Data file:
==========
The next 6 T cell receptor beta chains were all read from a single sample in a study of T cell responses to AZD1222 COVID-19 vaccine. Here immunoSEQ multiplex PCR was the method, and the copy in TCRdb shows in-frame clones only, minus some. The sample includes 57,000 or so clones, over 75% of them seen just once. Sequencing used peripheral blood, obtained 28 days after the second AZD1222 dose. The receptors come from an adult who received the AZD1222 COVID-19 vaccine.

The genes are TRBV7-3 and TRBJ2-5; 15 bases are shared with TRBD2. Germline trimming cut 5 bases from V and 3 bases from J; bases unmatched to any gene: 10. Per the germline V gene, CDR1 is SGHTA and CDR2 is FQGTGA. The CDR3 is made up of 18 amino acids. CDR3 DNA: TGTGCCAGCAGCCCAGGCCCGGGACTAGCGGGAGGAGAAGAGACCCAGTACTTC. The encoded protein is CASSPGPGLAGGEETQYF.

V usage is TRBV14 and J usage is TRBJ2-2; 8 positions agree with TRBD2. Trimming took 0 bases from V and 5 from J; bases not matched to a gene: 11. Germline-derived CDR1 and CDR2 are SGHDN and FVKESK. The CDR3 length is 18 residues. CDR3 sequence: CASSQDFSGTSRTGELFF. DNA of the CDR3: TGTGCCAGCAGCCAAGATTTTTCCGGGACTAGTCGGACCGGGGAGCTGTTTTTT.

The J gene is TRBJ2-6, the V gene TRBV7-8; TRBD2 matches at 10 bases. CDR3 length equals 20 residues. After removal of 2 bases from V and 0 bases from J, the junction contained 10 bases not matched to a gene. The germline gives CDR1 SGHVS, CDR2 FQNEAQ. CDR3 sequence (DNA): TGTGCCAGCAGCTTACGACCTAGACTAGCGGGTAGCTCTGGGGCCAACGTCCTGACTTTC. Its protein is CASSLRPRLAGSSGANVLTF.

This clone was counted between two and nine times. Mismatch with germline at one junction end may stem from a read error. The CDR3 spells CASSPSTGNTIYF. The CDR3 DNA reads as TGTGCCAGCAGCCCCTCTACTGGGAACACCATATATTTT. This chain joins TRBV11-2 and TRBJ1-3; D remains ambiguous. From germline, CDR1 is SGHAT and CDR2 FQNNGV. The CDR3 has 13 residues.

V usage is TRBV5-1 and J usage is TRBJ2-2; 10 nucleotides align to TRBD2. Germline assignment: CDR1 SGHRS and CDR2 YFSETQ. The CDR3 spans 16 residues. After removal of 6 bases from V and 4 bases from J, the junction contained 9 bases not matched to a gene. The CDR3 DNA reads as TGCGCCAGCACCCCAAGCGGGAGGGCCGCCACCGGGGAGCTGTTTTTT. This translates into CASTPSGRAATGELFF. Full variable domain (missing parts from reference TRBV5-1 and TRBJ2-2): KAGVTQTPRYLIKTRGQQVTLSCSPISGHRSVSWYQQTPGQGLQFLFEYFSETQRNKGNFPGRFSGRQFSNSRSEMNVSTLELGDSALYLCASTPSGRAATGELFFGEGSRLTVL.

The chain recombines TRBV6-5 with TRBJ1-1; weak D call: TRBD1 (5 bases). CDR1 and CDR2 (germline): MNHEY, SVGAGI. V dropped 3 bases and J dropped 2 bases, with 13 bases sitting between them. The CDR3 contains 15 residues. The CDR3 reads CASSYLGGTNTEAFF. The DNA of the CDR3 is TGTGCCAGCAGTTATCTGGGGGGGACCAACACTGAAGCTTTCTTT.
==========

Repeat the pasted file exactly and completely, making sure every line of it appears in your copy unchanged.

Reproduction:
The next 6 T cell receptor beta chains were all read from a single sample in a study of T cell responses to AZD1222 COVID-19 vaccine. Here immunoSEQ multiplex PCR was the method, and the copy in TCRdb shows in-frame clones only, minus some. The sample includes 57,000 or so clones, over 75% of them seen just once. Sequencing used peripheral blood, obtained 28 days after the second AZD1222 dose. The receptors come from an adult who received the AZD1222 COVID-19 vaccine.

The genes are TRBV7-3 and TRBJ2-5; 15 bases are shared with TRBD2. Germline trimming cut 5 bases from V and 3 bases from J; bases unmatched to any gene: 10. Per the germline V gene, CDR1 is SGHTA and CDR2 is FQGTGA. The CDR3 is made up of 18 amino acids. CDR3 DNA: TGTGCCAGCAGCCCAGGCCCGGGACTAGCGGGAGGAGAAGAGACCCAGTACTTC. The encoded protein is CASSPGPGLAGGEETQYF.

V usage is TRBV14 and J usage is TRBJ2-2; 8 positions agree with TRBD2. Trimming took 0 bases from V and 5 from J; bases not matched to a gene: 11. Germline-derived CDR1 and CDR2 are SGHDN and FVKESK. The CDR3 length is 18 residues. CDR3 sequence: CASSQDFSGTSRTGELFF. DNA of the CDR3: TGTGCCAGCAGCCAAGATTTTTCCGGGACTAGTCGGACCGGGGAGCTGTTTTTT.

The J gene is TRBJ2-6, the V gene TRBV7-8; TRBD2 matches at 10 bases. CDR3 length equals 20 residues. After removal of 2 bases from V and 0 bases from J, the junction contained 10 bases not matched to a gene. The germline gives CDR1 SGHVS, CDR2 FQNEAQ. CDR3 sequence (DNA): TGTGCCAGCAGCTTACGACCTAGACTAGCGGGTAGCTCTGGGGCCAACGTCCTGACTTTC. Its protein is CASSLRPRLAGSSGANVLTF.

This clone was counted between two and nine times. Mismatch with germline at one junction end may stem from a read error. The CDR3 spells CASSPSTGNTIYF. The CDR3 DNA reads as TGTGCCAGCAGCCCCTCTACTGGGAACACCATATATTTT. This chain joins TRBV11-2 and TRBJ1-3; D remains ambiguous. From germline, CDR1 is SGHAT and CDR2 FQNNGV. The CDR3 has 13 residues.

V usage is TRBV5-1 and J usage is TRBJ2-2; 10 nucleotides align to TRBD2. Germline assignment: CDR1 SGHRS and CDR2 YFSETQ. The CDR3 spans 16 residues. After removal of 6 bases from V and 4 bases from J, the junction contained 9 bases not matched to a gene. The CDR3 DNA reads as TGCGCCAGCACCCCAAGCGGGAGGGCCGCCACCGGGGAGCTGTTTTTT. This translates into CASTPSGRAATGELFF. Full variable domain (missing parts from reference TRBV5-1 and TRBJ2-2): KAGVTQTPRYLIKTRGQQVTLSCSPISGHRSVSWYQQTPGQGLQFLFEYFSETQRNKGNFPGRFSGRQFSNSRSEMNVSTLELGDSALYLCASTPSGRAATGELFFGEGSRLTVL.

The chain recombines TRBV6-5 with TRBJ1-1; weak D call: TRBD1 (5 bases). CDR1 and CDR2 (germline): MNHEY, SVGAGI. V dropped 3 bases and J dropped 2 bases, with 13 bases sitting between them. The CDR3 contains 15 residues. The CDR3 reads CASSYLGGTNTEAFF. The DNA of the CDR3 is TGTGCCAGCAGTTATCTGGGGGGGACCAACACTGAAGCTTTCTTT.